The term “precision” is used a lot, but this really a more informal term that should not be substituted for accuracy. It is defined more in terms of measurement repeatability and reproducibility. It’s easy to find an explanation of accuracy vs. precision that usually involves a dart board.
There are many different types of instruments, I’m going to try and cover the most general purpose ones that I have worked with.
DAQ A DAQ is kind of its own class of instrument that covers multiple functions all in one instrument. If you look at the websites for National Instruments or Keithley, they list a DAQ in its own section even though it duplicated the function of many other instruments. A DAQ usually contains a counter/timer, digital I/O lines, analog I/O for single values, waveform output and digitizing. This really covers a lot and you can do a lot with a DAQ. When higher performance is required, that is when you need to go to more specialized instruments, like ARBs or High Speed Digitizers.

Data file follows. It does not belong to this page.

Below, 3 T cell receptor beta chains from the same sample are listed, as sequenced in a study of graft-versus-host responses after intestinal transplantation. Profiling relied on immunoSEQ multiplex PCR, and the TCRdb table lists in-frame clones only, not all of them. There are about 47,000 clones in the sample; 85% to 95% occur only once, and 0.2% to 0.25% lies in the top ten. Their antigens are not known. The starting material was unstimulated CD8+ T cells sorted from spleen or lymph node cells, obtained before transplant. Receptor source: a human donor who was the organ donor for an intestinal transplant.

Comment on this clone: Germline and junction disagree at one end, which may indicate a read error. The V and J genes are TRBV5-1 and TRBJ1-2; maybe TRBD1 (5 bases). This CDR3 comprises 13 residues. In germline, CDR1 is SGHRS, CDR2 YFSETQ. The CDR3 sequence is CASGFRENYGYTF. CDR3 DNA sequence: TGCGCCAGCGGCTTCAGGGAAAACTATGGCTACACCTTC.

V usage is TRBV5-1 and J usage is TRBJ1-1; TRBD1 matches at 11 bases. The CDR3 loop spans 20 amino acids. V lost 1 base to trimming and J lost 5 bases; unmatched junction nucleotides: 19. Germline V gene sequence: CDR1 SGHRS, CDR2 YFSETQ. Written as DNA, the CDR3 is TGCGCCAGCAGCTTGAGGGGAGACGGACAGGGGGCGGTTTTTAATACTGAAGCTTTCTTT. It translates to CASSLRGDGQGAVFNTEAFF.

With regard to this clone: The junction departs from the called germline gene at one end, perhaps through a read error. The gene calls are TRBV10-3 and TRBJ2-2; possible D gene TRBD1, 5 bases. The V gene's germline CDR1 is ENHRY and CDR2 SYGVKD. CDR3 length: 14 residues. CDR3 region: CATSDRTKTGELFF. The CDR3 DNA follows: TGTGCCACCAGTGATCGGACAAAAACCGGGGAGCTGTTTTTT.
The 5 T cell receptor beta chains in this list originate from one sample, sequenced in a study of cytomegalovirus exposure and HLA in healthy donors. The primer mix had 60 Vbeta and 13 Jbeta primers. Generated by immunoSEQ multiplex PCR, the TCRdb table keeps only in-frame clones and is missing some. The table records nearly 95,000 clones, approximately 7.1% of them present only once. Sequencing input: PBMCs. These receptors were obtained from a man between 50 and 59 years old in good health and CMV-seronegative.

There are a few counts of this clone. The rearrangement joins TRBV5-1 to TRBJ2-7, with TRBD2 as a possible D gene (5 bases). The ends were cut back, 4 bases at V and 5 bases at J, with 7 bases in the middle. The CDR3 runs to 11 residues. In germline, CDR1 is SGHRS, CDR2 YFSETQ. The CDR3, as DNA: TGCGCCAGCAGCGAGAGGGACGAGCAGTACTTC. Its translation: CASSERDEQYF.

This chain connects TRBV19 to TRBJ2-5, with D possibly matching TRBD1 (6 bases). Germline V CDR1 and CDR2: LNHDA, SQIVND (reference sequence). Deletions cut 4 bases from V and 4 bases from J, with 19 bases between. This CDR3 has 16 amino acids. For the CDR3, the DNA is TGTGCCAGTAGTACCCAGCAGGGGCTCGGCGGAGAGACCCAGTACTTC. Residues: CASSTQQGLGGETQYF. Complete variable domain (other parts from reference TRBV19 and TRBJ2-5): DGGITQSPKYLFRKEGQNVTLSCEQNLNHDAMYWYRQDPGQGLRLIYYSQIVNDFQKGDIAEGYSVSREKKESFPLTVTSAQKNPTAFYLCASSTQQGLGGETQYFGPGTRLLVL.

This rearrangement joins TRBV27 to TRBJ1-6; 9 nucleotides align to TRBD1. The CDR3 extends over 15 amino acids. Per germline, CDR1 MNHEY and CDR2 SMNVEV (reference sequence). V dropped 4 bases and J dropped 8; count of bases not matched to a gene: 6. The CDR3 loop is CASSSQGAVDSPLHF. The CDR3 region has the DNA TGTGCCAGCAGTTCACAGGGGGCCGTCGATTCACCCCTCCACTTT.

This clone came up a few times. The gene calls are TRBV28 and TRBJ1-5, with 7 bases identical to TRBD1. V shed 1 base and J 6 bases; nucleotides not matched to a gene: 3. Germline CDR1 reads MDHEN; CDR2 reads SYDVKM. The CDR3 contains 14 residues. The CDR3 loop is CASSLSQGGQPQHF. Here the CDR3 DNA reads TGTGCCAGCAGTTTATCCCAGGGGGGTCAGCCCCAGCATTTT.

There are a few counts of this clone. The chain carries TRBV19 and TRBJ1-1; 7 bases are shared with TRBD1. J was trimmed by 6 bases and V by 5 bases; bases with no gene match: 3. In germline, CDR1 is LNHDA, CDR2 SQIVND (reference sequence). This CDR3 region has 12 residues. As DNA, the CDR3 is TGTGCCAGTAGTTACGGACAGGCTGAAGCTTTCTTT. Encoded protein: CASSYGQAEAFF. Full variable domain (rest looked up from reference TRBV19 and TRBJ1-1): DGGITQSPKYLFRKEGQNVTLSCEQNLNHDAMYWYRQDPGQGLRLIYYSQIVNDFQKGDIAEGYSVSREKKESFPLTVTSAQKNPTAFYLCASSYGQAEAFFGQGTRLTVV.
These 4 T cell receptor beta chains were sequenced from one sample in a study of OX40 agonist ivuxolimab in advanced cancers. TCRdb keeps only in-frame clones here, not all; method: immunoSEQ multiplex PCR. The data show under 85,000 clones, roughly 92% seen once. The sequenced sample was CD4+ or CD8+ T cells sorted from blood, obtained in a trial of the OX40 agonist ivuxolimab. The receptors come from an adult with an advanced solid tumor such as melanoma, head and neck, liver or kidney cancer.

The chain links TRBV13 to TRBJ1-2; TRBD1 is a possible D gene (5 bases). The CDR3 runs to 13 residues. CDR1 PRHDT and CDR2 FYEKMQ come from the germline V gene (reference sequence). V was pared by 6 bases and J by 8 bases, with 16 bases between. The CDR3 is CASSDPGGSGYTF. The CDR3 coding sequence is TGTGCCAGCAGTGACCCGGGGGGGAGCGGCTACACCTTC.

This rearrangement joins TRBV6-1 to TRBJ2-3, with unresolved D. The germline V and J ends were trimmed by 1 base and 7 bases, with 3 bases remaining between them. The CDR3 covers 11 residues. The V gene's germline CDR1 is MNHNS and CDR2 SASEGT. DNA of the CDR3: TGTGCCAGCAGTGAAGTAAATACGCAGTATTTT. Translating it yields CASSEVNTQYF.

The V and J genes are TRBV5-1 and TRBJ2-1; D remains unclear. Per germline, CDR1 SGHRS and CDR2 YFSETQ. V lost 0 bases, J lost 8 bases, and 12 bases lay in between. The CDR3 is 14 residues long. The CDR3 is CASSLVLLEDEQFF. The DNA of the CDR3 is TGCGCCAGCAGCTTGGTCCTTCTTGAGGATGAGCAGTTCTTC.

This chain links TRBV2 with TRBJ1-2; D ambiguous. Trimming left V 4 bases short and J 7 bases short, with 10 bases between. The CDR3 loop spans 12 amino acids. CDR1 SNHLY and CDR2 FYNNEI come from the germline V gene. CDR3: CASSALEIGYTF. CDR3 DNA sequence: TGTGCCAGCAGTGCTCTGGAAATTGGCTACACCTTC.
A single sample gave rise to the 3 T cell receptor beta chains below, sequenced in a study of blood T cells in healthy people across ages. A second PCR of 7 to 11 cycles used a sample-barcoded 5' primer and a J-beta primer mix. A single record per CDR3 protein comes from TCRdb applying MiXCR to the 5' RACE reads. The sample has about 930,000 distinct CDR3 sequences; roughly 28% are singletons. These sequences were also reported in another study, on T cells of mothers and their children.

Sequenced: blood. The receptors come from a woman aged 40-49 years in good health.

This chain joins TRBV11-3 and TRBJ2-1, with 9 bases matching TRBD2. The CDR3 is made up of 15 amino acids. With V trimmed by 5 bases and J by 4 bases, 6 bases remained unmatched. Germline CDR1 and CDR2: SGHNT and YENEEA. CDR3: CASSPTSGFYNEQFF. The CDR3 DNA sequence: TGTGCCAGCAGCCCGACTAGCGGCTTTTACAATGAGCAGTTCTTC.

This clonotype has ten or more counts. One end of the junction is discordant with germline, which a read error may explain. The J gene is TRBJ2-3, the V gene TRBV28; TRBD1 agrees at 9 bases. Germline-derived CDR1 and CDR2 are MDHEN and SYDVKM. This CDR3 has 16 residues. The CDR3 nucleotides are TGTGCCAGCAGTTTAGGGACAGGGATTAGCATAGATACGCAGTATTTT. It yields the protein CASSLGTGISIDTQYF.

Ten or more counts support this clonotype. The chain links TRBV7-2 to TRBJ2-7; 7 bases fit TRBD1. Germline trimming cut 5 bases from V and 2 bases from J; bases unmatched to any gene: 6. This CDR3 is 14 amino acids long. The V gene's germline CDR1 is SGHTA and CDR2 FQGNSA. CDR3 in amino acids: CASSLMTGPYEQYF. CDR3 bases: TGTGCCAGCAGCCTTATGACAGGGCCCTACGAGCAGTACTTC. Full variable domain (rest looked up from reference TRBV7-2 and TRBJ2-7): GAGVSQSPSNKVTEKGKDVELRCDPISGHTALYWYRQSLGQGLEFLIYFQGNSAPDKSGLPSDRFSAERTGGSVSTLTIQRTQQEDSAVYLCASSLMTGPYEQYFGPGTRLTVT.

DMM/LCR A DMM (digital multimeter) is usually required over a DAQ when increase accuracy for measurements is required. The trade off with a DMM is usually speed, in order to achieve higher accuracies the DMM internally averages measurements over a longer time. Many DMMs also have the ability to digitize waveforms, only at slower speeds relative to other digitizing options. In addition to voltage, current and resistance many DMMs include LCR capabilities, measuring capacitance and inductance.
A DMM is often specified in terms of digits. The NI 4071 from Figure 2 is a 7½ digit DMM.
Where we have 01.234567 if this was the number you were reading from the DMM, the 1 through 7 is the 7 digits and the 0 is the ½. It is only ½ because this digit can only be a 0 or a 1. If you look at the ranges in Figure 2 the ½ digit really only becomes a 1 when the range is maxed out.
Programmable Power Supply, SMU A programmable power supply is just what it sounds like. A power supply that can be controlled through software. An SMU (Source Measure Unit) is a programmable supply that also has measurement capability. An SMU can typically be configured to force either voltage and measure current or force current and measure voltage (FVMI, FIMV for short).